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Words related to cordage

the amount of wood in an area as measured in cords

the ropes in the rigging of a ship

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References in periodicals archive ?
And of the bark, it is thin, tough, rubbery, and can be easily peeled for ornamenting basketry and making cordage.
These products include, wire rope, chain, ittings, hoists, cordage, wire rope slings, nylon/round slings, chain slings and custom made lifting products.
Natural Fiber Cordage Workshop for Adults Explore the fibers found naturally in the woods.
Plymouth Cordage Company and Plymouth Cordage Employees Association, 20 September 1945; Plymouth Cordage Company and Local 174 of UTWA (AFL), 17 June 1948; Plymouth Cordage Company and Plymouth Cordage Company Employees Association, 5 December 1949, Company Union Agreements, RG 7 33, box b220322, AO.
In addition to its high-performance fiber for rope and cordage in the oil and gas industry, Honeywell provides a variety of services and products for deep-water projects through Honeywell UOP and Honeywell Process Solutions.
Tenders are invited for Manufacture And Supply Of Hawser And Cordage Reels For Yard 12704 And 12705 Of P15b Ships.
Hardy said that if the finding is indeed remnants of string or cordage, then they will be the earliest direct proof of string.
Presently, the pulp manufacturing industry is the leading end-user of abaca fiber, followed by cordage manufacturing and fiber craft industry.
market, offering competitive products such as flexible packaging, cordage, tableware, items for table or kitchen and more.
Yale Cordage is a specialty rope manufacturer based in Saco, Maine, that designs application-specific ropes for a variety of industrial and recreational uses.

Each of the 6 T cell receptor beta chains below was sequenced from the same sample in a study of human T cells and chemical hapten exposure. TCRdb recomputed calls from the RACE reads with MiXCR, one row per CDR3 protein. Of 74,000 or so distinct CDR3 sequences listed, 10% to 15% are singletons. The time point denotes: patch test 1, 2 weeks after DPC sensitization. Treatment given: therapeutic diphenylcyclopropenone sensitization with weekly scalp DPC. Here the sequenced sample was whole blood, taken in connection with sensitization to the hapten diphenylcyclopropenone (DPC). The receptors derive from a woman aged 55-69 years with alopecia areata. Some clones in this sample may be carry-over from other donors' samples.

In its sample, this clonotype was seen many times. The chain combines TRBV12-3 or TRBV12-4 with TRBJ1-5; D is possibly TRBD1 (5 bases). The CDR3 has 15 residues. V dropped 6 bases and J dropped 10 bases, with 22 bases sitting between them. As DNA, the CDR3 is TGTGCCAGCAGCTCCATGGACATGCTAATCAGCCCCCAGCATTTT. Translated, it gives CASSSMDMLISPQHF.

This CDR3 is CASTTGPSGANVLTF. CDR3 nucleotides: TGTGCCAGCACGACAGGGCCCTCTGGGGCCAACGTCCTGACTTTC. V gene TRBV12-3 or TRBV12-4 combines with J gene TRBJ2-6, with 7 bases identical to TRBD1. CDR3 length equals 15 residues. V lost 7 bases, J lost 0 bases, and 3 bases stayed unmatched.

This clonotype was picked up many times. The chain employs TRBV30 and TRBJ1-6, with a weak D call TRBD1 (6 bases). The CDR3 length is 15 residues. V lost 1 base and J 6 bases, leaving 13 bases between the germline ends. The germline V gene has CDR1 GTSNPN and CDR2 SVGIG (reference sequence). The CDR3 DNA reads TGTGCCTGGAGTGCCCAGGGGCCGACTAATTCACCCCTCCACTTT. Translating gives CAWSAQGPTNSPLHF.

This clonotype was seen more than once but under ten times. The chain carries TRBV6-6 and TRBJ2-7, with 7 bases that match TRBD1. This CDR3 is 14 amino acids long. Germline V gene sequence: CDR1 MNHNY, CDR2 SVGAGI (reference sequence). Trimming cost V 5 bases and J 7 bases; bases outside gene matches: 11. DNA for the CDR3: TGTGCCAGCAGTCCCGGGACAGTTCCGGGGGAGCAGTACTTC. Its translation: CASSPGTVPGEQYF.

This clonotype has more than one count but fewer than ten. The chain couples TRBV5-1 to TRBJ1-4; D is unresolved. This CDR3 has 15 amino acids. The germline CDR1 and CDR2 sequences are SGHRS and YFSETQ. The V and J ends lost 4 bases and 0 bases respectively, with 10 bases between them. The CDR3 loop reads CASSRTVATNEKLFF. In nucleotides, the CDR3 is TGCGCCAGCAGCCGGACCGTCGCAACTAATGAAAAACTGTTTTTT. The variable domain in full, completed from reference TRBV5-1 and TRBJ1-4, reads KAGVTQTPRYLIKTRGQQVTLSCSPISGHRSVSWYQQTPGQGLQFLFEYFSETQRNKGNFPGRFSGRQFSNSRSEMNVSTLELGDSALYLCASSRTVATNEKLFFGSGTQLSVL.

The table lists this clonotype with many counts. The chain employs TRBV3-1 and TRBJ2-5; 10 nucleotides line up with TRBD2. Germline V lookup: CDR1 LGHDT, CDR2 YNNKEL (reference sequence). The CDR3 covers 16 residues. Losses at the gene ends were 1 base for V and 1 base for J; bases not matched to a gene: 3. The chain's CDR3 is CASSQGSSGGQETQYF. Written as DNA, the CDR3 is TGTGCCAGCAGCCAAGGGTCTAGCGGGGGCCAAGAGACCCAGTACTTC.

Other applications include aerospace, sporting goods, high performance sails, ropes, cordage and netting.
For all the ale and porter, anvils, bacon, brimstone, bricks and bones we carried early that year from Coventry down the Soar, for all the coffee, coke and cordage, curry-combs, cheese and earthenware; and all the fly-runs day and night, the speed of steam, for all the flannels, fire-irons, flints and frying-pans, gun-barrels, gates and grease; for all the brushing-boats; the ebbing banks; all the soot and fumes; the threat of suffocation; for all the herrings, hides and hinges, all the fires and fogs; layers of lime; for the best time through the Bliseworth Tunnel; for all the shells, sand, saltpetre; nothing's worth more than the weight of your hair, freed from its pins, falling safe into the hold of my hands.
For gardening and bundling, Sisal (50' x 1/2") should be the cordage of choice.
But did this also, perhaps, have something to do with the equally secret Operation Cordage, first highlighted by Keith Kyle in his excellent book on Suez and even more rigorously investigated by Eric Grove of Salford University.